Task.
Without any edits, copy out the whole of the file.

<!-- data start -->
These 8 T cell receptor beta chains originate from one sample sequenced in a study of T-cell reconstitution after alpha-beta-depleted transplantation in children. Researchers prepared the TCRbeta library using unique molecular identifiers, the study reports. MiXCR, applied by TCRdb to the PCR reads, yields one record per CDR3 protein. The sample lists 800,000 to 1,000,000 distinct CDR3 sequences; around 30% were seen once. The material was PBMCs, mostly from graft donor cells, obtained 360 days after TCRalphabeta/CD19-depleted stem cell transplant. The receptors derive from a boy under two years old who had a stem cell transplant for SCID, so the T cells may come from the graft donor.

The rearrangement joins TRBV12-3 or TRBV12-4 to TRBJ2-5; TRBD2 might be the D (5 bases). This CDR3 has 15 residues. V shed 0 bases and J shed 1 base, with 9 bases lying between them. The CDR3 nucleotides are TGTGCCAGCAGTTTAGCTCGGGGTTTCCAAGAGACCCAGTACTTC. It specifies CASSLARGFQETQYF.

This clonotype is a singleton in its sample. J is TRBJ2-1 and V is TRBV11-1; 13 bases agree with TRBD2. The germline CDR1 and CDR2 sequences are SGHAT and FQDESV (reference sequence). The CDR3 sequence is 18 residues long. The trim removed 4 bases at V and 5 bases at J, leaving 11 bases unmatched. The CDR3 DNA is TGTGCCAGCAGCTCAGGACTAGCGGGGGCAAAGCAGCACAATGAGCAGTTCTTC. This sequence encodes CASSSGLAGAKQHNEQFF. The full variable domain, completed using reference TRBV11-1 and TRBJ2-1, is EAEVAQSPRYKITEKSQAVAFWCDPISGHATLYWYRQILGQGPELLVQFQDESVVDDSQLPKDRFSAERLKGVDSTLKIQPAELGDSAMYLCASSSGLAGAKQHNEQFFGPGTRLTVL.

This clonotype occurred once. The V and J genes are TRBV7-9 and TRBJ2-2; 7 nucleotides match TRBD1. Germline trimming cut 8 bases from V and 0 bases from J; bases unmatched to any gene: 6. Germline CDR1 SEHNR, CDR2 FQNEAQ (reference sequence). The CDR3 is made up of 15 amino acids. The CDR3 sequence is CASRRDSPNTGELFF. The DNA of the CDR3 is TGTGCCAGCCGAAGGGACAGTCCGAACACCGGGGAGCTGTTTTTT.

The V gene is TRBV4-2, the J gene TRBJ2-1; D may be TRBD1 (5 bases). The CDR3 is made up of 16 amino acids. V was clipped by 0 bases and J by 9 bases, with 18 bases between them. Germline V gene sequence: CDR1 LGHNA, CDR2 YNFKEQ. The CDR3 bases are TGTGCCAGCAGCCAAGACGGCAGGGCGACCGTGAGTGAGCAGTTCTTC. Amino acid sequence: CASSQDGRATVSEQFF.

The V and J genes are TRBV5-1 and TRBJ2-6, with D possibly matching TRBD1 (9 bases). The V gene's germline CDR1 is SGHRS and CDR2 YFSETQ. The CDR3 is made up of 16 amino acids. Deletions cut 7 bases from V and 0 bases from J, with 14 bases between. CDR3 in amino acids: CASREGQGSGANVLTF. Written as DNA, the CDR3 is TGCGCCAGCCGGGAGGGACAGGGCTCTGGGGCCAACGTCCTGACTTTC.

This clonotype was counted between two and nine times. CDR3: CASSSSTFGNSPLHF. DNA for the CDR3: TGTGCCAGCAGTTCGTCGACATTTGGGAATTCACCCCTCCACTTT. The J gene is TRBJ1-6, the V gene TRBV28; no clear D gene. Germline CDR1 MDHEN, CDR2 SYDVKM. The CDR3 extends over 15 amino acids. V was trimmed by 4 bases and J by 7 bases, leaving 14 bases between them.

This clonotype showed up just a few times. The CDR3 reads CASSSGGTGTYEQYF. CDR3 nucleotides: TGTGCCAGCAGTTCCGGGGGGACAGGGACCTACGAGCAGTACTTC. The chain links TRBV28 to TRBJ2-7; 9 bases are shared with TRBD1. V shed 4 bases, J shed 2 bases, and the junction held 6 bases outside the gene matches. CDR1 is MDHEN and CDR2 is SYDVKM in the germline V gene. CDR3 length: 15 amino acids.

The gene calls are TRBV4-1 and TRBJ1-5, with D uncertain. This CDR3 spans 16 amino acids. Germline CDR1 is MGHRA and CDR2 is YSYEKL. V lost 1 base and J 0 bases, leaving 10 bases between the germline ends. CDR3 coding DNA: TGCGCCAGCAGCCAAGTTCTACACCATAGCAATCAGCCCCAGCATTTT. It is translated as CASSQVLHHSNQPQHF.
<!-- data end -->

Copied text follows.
These 8 T cell receptor beta chains originate from one sample sequenced in a study of T-cell reconstitution after alpha-beta-depleted transplantation in children. Researchers prepared the TCRbeta library using unique molecular identifiers, the study reports. MiXCR, applied by TCRdb to the PCR reads, yields one record per CDR3 protein. The sample lists 800,000 to 1,000,000 distinct CDR3 sequences; around 30% were seen once. The material was PBMCs, mostly from graft donor cells, obtained 360 days after TCRalphabeta/CD19-depleted stem cell transplant. The receptors derive from a boy under two years old who had a stem cell transplant for SCID, so the T cells may come from the graft donor.

The rearrangement joins TRBV12-3 or TRBV12-4 to TRBJ2-5; TRBD2 might be the D (5 bases). This CDR3 has 15 residues. V shed 0 bases and J shed 1 base, with 9 bases lying between them. The CDR3 nucleotides are TGTGCCAGCAGTTTAGCTCGGGGTTTCCAAGAGACCCAGTACTTC. It specifies CASSLARGFQETQYF.

This clonotype is a singleton in its sample. J is TRBJ2-1 and V is TRBV11-1; 13 bases agree with TRBD2. The germline CDR1 and CDR2 sequences are SGHAT and FQDESV (reference sequence). The CDR3 sequence is 18 residues long. The trim removed 4 bases at V and 5 bases at J, leaving 11 bases unmatched. The CDR3 DNA is TGTGCCAGCAGCTCAGGACTAGCGGGGGCAAAGCAGCACAATGAGCAGTTCTTC. This sequence encodes CASSSGLAGAKQHNEQFF. The full variable domain, completed using reference TRBV11-1 and TRBJ2-1, is EAEVAQSPRYKITEKSQAVAFWCDPISGHATLYWYRQILGQGPELLVQFQDESVVDDSQLPKDRFSAERLKGVDSTLKIQPAELGDSAMYLCASSSGLAGAKQHNEQFFGPGTRLTVL.

This clonotype occurred once. The V and J genes are TRBV7-9 and TRBJ2-2; 7 nucleotides match TRBD1. Germline trimming cut 8 bases from V and 0 bases from J; bases unmatched to any gene: 6. Germline CDR1 SEHNR, CDR2 FQNEAQ (reference sequence). The CDR3 is made up of 15 amino acids. The CDR3 sequence is CASRRDSPNTGELFF. The DNA of the CDR3 is TGTGCCAGCCGAAGGGACAGTCCGAACACCGGGGAGCTGTTTTTT.

The V gene is TRBV4-2, the J gene TRBJ2-1; D may be TRBD1 (5 bases). The CDR3 is made up of 16 amino acids. V was clipped by 0 bases and J by 9 bases, with 18 bases between them. Germline V gene sequence: CDR1 LGHNA, CDR2 YNFKEQ. The CDR3 bases are TGTGCCAGCAGCCAAGACGGCAGGGCGACCGTGAGTGAGCAGTTCTTC. Amino acid sequence: CASSQDGRATVSEQFF.

The V and J genes are TRBV5-1 and TRBJ2-6, with D possibly matching TRBD1 (9 bases). The V gene's germline CDR1 is SGHRS and CDR2 YFSETQ. The CDR3 is made up of 16 amino acids. Deletions cut 7 bases from V and 0 bases from J, with 14 bases between. CDR3 in amino acids: CASREGQGSGANVLTF. Written as DNA, the CDR3 is TGCGCCAGCCGGGAGGGACAGGGCTCTGGGGCCAACGTCCTGACTTTC.

This clonotype was counted between two and nine times. CDR3: CASSSSTFGNSPLHF. DNA for the CDR3: TGTGCCAGCAGTTCGTCGACATTTGGGAATTCACCCCTCCACTTT. The J gene is TRBJ1-6, the V gene TRBV28; no clear D gene. Germline CDR1 MDHEN, CDR2 SYDVKM. The CDR3 extends over 15 amino acids. V was trimmed by 4 bases and J by 7 bases, leaving 14 bases between them.

This clonotype showed up just a few times. The CDR3 reads CASSSGGTGTYEQYF. CDR3 nucleotides: TGTGCCAGCAGTTCCGGGGGGACAGGGACCTACGAGCAGTACTTC. The chain links TRBV28 to TRBJ2-7; 9 bases are shared with TRBD1. V shed 4 bases, J shed 2 bases, and the junction held 6 bases outside the gene matches. CDR1 is MDHEN and CDR2 is SYDVKM in the germline V gene. CDR3 length: 15 amino acids.

The gene calls are TRBV4-1 and TRBJ1-5, with D uncertain. This CDR3 spans 16 amino acids. Germline CDR1 is MGHRA and CDR2 is YSYEKL. V lost 1 base and J 0 bases, leaving 10 bases between the germline ends. CDR3 coding DNA: TGCGCCAGCAGCCAAGTTCTACACCATAGCAATCAGCCCCAGCATTTT. It is translated as CASSQVLHHSNQPQHF.